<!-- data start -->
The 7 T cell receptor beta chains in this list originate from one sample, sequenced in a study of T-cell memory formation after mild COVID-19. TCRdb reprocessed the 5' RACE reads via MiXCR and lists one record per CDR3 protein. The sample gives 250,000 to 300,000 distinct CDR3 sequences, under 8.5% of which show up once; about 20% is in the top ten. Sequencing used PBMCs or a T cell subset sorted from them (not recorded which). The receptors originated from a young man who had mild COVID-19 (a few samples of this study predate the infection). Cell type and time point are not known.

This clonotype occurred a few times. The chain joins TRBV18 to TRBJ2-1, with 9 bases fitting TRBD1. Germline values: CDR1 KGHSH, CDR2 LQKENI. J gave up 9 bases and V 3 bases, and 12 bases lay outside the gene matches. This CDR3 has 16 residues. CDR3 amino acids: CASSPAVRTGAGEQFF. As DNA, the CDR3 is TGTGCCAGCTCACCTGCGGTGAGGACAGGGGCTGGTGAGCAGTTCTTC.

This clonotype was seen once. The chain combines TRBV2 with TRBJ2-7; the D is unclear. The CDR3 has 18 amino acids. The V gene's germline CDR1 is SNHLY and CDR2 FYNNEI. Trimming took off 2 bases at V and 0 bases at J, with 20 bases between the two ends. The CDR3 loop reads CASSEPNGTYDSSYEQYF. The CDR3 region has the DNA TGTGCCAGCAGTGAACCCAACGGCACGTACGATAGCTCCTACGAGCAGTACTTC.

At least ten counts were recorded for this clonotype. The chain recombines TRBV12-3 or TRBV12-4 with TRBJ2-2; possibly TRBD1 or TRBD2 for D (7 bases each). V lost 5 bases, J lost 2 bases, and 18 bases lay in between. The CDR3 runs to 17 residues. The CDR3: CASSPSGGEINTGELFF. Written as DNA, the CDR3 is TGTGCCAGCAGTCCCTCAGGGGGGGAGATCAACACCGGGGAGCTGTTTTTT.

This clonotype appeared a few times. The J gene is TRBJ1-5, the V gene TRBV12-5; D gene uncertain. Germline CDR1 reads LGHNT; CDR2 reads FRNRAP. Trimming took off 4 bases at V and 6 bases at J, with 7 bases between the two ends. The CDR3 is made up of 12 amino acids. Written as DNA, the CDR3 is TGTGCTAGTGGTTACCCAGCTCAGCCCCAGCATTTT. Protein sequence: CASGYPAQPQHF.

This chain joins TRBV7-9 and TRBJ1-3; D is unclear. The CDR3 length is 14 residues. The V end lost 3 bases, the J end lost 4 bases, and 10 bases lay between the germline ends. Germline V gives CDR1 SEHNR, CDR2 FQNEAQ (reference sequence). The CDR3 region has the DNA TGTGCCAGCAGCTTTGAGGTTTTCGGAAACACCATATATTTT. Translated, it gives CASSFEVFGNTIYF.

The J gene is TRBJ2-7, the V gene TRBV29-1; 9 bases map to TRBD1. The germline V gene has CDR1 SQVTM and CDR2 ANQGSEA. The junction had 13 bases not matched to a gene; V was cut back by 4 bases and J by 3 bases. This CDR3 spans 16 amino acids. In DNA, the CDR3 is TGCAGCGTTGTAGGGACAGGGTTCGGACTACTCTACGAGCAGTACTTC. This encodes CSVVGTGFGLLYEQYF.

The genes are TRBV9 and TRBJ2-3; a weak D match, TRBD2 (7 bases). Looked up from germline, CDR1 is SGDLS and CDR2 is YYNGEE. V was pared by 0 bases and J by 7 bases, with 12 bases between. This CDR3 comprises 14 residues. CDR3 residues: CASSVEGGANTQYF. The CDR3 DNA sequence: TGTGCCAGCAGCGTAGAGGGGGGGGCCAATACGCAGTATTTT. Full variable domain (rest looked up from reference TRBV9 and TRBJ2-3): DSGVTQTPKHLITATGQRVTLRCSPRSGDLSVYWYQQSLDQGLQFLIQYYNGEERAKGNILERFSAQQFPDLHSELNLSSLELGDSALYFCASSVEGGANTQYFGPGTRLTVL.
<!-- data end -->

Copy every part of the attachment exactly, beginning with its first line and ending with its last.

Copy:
The 7 T cell receptor beta chains in this list originate from one sample, sequenced in a study of T-cell memory formation after mild COVID-19. TCRdb reprocessed the 5' RACE reads via MiXCR and lists one record per CDR3 protein. The sample gives 250,000 to 300,000 distinct CDR3 sequences, under 8.5% of which show up once; about 20% is in the top ten. Sequencing used PBMCs or a T cell subset sorted from them (not recorded which). The receptors originated from a young man who had mild COVID-19 (a few samples of this study predate the infection). Cell type and time point are not known.

This clonotype occurred a few times. The chain joins TRBV18 to TRBJ2-1, with 9 bases fitting TRBD1. Germline values: CDR1 KGHSH, CDR2 LQKENI. J gave up 9 bases and V 3 bases, and 12 bases lay outside the gene matches. This CDR3 has 16 residues. CDR3 amino acids: CASSPAVRTGAGEQFF. As DNA, the CDR3 is TGTGCCAGCTCACCTGCGGTGAGGACAGGGGCTGGTGAGCAGTTCTTC.

This clonotype was seen once. The chain combines TRBV2 with TRBJ2-7; the D is unclear. The CDR3 has 18 amino acids. The V gene's germline CDR1 is SNHLY and CDR2 FYNNEI. Trimming took off 2 bases at V and 0 bases at J, with 20 bases between the two ends. The CDR3 loop reads CASSEPNGTYDSSYEQYF. The CDR3 region has the DNA TGTGCCAGCAGTGAACCCAACGGCACGTACGATAGCTCCTACGAGCAGTACTTC.

At least ten counts were recorded for this clonotype. The chain recombines TRBV12-3 or TRBV12-4 with TRBJ2-2; possibly TRBD1 or TRBD2 for D (7 bases each). V lost 5 bases, J lost 2 bases, and 18 bases lay in between. The CDR3 runs to 17 residues. The CDR3: CASSPSGGEINTGELFF. Written as DNA, the CDR3 is TGTGCCAGCAGTCCCTCAGGGGGGGAGATCAACACCGGGGAGCTGTTTTTT.

This clonotype appeared a few times. The J gene is TRBJ1-5, the V gene TRBV12-5; D gene uncertain. Germline CDR1 reads LGHNT; CDR2 reads FRNRAP. Trimming took off 4 bases at V and 6 bases at J, with 7 bases between the two ends. The CDR3 is made up of 12 amino acids. Written as DNA, the CDR3 is TGTGCTAGTGGTTACCCAGCTCAGCCCCAGCATTTT. Protein sequence: CASGYPAQPQHF.

This chain joins TRBV7-9 and TRBJ1-3; D is unclear. The CDR3 length is 14 residues. The V end lost 3 bases, the J end lost 4 bases, and 10 bases lay between the germline ends. Germline V gives CDR1 SEHNR, CDR2 FQNEAQ (reference sequence). The CDR3 region has the DNA TGTGCCAGCAGCTTTGAGGTTTTCGGAAACACCATATATTTT. Translated, it gives CASSFEVFGNTIYF.

The J gene is TRBJ2-7, the V gene TRBV29-1; 9 bases map to TRBD1. The germline V gene has CDR1 SQVTM and CDR2 ANQGSEA. The junction had 13 bases not matched to a gene; V was cut back by 4 bases and J by 3 bases. This CDR3 spans 16 amino acids. In DNA, the CDR3 is TGCAGCGTTGTAGGGACAGGGTTCGGACTACTCTACGAGCAGTACTTC. This encodes CSVVGTGFGLLYEQYF.

The genes are TRBV9 and TRBJ2-3; a weak D match, TRBD2 (7 bases). Looked up from germline, CDR1 is SGDLS and CDR2 is YYNGEE. V was pared by 0 bases and J by 7 bases, with 12 bases between. This CDR3 comprises 14 residues. CDR3 residues: CASSVEGGANTQYF. The CDR3 DNA sequence: TGTGCCAGCAGCGTAGAGGGGGGGGCCAATACGCAGTATTTT. Full variable domain (rest looked up from reference TRBV9 and TRBJ2-3): DSGVTQTPKHLITATGQRVTLRCSPRSGDLSVYWYQQSLDQGLQFLIQYYNGEERAKGNILERFSAQQFPDLHSELNLSSLELGDSALYFCASSVEGGANTQYFGPGTRLTVL.